Recommended Measures Top


In addition, to render the BMW produced from a health care setting employment of measures like developing a tailor-made BMW management policy; [2],[4] ensuring training of the health care workers; [9] advocating universal safety precautions like hand washing; promoting proper house-keeping activities to maintain cleanliness and adequate ventilation in the hospital premises; [1],[2] rationalizing use of disinfectants; [2] creating awareness among all cadres of health professionals about the need and significance of appropriate management of BMWs; [7],[8] involving medical students; [10] monitoring seasonal variation in type of BMW generated; [11] necessitating strict enforcement of legal provisions; [12] and adopting newer and cost-effective techniques; [13] have been proposed to reduce the menace of public health concerns.


  Conclusion Top


To conclude, to mitigate the magnitude of the health concerns emerging secondary to the improper disposal of BMW, development of a comprehensive waste management policy, in addition to establishing training programs for all health care workers is the need of the hour.

 
  References Top

1.
Park K. Hospital waste management. In: Park K, editor. Textbook of Preventive and Social Medicine. 20 th ed. Jabalpur: Banarsidas Bhanot; 2009. p. 694-9.  Back to cited text no. 1
    
2.
World Health Organization. Safe Management of Wastes from Health-care Activities. Geneva: WHO Press; 1999.  Back to cited text no. 2
    
3.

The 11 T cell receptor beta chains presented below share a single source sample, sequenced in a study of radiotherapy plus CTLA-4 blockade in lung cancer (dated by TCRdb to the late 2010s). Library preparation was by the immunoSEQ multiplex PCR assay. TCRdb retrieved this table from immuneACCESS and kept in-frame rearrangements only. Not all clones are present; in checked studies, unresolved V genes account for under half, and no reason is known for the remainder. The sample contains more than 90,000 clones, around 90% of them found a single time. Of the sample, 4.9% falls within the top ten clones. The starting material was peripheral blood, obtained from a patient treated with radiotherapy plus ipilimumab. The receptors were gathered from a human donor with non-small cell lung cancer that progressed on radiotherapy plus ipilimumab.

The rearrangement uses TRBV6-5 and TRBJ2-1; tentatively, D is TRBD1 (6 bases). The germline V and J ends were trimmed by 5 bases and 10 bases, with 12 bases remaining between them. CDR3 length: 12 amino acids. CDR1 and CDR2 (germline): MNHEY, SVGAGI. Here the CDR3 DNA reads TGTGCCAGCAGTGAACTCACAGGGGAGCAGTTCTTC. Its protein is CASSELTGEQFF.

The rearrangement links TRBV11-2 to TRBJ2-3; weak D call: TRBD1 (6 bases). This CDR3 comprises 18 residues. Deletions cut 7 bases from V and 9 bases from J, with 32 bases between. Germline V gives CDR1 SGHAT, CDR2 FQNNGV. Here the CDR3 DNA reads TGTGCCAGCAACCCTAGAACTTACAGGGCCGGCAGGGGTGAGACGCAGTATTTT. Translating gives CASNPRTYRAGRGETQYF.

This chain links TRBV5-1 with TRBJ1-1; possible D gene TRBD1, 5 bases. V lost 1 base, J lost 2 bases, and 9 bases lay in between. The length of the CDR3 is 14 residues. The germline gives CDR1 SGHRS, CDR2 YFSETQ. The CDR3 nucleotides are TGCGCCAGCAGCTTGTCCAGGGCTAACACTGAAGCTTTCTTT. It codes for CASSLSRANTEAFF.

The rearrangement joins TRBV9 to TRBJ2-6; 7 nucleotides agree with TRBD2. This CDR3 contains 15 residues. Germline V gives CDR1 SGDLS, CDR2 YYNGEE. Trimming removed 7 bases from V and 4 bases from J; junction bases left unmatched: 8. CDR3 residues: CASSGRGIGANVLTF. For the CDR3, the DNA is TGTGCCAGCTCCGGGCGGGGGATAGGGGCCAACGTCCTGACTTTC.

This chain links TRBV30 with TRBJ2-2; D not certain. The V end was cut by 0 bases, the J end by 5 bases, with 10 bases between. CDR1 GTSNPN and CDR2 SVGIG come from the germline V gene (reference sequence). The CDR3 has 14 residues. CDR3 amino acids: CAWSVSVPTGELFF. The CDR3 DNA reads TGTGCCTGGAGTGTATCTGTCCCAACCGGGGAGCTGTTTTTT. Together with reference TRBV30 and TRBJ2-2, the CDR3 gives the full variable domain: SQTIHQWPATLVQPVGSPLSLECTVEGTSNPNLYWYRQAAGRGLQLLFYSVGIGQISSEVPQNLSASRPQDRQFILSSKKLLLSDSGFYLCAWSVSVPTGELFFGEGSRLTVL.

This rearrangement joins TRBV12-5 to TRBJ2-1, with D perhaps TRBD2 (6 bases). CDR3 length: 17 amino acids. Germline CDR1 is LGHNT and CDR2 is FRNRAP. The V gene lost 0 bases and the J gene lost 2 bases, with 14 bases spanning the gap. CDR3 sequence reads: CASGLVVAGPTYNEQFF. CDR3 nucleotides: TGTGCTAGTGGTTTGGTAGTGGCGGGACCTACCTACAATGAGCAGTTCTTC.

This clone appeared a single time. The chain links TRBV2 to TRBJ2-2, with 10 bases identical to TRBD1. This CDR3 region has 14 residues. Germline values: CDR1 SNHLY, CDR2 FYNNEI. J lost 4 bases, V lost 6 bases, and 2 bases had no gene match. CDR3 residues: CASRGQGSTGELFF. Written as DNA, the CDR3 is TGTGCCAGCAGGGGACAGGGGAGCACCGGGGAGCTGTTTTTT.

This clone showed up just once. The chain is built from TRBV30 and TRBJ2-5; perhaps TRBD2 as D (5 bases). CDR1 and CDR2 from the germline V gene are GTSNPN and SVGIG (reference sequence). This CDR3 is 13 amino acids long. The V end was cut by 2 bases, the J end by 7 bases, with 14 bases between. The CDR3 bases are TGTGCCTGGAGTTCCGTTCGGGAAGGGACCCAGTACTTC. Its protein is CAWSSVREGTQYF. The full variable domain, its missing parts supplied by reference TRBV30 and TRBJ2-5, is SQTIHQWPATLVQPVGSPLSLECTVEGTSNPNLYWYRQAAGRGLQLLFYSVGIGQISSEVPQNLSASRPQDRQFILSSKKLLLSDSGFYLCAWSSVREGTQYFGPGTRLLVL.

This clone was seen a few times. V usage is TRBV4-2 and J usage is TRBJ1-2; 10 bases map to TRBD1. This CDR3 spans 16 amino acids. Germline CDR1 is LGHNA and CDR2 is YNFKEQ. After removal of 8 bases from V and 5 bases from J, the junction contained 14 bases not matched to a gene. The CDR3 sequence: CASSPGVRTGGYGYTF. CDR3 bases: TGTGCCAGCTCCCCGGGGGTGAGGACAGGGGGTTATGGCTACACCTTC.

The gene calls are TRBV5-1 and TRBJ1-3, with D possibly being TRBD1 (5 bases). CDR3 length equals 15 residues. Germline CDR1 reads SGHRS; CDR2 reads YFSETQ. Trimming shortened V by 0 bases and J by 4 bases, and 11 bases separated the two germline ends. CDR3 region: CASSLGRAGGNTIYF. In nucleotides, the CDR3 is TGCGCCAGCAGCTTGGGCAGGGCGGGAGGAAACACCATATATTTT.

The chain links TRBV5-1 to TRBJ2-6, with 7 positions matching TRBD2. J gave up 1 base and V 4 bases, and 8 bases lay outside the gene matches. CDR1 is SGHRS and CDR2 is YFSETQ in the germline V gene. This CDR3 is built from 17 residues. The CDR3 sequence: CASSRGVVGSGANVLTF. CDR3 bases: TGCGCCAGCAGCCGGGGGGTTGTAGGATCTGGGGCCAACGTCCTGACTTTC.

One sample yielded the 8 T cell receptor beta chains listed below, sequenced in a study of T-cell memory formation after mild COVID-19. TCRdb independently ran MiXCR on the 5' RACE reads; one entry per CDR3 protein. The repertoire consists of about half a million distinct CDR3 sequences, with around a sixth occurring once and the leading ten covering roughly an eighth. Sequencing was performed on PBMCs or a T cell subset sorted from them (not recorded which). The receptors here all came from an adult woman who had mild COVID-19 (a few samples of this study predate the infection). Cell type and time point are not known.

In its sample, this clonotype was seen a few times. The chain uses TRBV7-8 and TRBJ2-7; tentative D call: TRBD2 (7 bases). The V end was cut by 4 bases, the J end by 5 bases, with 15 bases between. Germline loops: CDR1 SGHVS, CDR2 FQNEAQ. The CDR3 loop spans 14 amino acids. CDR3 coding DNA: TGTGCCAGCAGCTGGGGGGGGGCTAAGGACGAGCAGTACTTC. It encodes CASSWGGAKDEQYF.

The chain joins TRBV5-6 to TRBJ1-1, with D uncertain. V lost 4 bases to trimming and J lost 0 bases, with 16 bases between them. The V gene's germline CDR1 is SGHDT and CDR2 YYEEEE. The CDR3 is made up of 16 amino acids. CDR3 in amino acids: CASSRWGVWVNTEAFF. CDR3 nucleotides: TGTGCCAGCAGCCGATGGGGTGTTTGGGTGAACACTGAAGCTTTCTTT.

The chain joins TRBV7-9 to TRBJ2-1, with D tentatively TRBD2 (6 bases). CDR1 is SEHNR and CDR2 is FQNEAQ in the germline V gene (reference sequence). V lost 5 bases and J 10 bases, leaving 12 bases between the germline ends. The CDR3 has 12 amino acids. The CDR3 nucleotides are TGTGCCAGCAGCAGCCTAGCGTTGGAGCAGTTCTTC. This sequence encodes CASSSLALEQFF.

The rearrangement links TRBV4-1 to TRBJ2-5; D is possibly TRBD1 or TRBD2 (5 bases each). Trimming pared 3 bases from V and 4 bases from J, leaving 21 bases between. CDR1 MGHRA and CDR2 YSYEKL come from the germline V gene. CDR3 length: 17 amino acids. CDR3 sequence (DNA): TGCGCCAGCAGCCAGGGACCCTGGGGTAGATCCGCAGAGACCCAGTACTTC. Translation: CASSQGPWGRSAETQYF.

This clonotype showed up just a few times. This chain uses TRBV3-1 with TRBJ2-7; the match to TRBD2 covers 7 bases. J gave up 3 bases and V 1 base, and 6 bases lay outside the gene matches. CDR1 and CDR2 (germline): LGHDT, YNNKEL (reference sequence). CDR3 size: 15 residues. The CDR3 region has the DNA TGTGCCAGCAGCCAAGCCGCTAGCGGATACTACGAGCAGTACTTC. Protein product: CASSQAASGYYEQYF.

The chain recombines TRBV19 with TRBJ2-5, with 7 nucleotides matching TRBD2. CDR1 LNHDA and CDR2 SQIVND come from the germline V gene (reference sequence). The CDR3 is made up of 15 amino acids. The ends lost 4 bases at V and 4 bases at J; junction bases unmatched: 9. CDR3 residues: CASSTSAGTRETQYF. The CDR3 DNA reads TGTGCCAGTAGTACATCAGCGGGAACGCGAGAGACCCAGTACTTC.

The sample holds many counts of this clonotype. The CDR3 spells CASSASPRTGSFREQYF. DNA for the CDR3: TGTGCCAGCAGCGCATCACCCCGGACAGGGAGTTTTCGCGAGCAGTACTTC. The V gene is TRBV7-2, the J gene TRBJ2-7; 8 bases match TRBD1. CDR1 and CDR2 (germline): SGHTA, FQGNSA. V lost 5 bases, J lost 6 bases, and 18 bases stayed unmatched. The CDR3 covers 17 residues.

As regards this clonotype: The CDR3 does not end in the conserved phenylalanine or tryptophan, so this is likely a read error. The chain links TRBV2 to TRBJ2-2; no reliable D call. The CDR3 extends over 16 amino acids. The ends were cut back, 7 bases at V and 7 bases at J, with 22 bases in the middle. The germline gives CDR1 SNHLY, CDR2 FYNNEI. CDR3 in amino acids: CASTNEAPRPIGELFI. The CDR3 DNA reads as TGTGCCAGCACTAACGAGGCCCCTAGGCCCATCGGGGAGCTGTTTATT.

Gupta MC, Mahajan BK. Biomedical waste management. In: Roy RN, editor. Textbook of Preventive and Social Medicine. 4 th ed. New Delhi: Jaypee Publishers; 2013. p. 663-71.  Back to cited text no. 3
    
4.
Mohamed Soliman S, Ibrahim Ahmed A. Overview of biomedical waste management in selected Governorates in Egypt: A pilot study. Waste Manag 2007;27:1920-3.  Back to cited text no. 4
    
5.
Nema A, Pathak A, Bajaj P, Singh H, Kumar S. A case study: Biomedical waste management practices at city hospital in Himachal Pradesh. Waste Manag Res 2011;29:669-73.  Back to cited text no. 5
    
6.
Jindal AK, Gupta A, Grewal VS, Mahen A. Biomedical waste disposal: A systems analysis. Med J Armed Forces India 2013;69:351-6.  Back to cited text no. 6
    
7.
Sharma A, Sharma V, Sharma S, Singh P. Awareness of biomedical waste management among health care personnel in Jaipur, India. Oral Health Dent Manag 2013;12:32-40.  Back to cited text no. 7
    
8.
Shafee M, Kasturwar N, Nirupama N. Study of Knowledge, Attitude and practices regarding biomedical waste among paramedical workers. Indian J Community Med 2010;35:369-70.  Back to cited text no. 8
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9.
Nandwani S. Study of biomedical waste management practices in a private hospital and evaluation of the benefits after implementing remedial measures for the same. J Commun Dis 2010;42:39-44.  Back to cited text no. 9
    
10.
Nataraj G, Baveja S, Kuyare S, Poojary A, Mehta P, Kshirsagar N, et al. Report: Medical students for monitoring biomedical waste segregation practices - Why and how? Experience from a medical college. Waste Manag Res 2008;26:288-90.  Back to cited text no. 10
    
11.
Katoch SS, Kumar V. Modelling seasonal variation in biomedical waste generation at healthcare facilities. Waste Manag Res 2008;26:241-6.  Back to cited text no. 11
    
12.
Gupta S, Boojh R. Report: Biomedical waste management practices at Balrampur Hospital, Lucknow, India. Waste Manag Res 2006;24:584-91.  Back to cited text no. 12
    
13.
Chitnis V, Chitnis S, Patil S, Chitnis D. Solar disinfection of infectious biomedical waste: A new approach for developing countries. Lancet 2003;362:1285-6.  Back to cited text no. 13
    




 

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  In this article
Abstract
Introduction
Biomedical Waste...
Need of Waste Ca...
Elements of a Wa...
Recommended Measures
Conclusion
References